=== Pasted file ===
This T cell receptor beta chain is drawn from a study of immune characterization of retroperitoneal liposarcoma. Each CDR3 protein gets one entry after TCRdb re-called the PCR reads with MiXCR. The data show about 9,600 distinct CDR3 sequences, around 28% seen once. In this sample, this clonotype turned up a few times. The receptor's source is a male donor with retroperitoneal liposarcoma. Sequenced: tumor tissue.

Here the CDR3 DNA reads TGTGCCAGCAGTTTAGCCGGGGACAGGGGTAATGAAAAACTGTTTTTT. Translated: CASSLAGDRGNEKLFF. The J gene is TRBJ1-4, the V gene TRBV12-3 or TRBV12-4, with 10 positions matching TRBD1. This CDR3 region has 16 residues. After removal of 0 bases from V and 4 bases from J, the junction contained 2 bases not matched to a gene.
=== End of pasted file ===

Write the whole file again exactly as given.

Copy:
This T cell receptor beta chain is drawn from a study of immune characterization of retroperitoneal liposarcoma. Each CDR3 protein gets one entry after TCRdb re-called the PCR reads with MiXCR. The data show about 9,600 distinct CDR3 sequences, around 28% seen once. In this sample, this clonotype turned up a few times. The receptor's source is a male donor with retroperitoneal liposarcoma. Sequenced: tumor tissue.

Here the CDR3 DNA reads TGTGCCAGCAGTTTAGCCGGGGACAGGGGTAATGAAAAACTGTTTTTT. Translated: CASSLAGDRGNEKLFF. The J gene is TRBJ1-4, the V gene TRBV12-3 or TRBV12-4, with 10 positions matching TRBD1. This CDR3 region has 16 residues. After removal of 0 bases from V and 4 bases from J, the junction contained 2 bases not matched to a gene.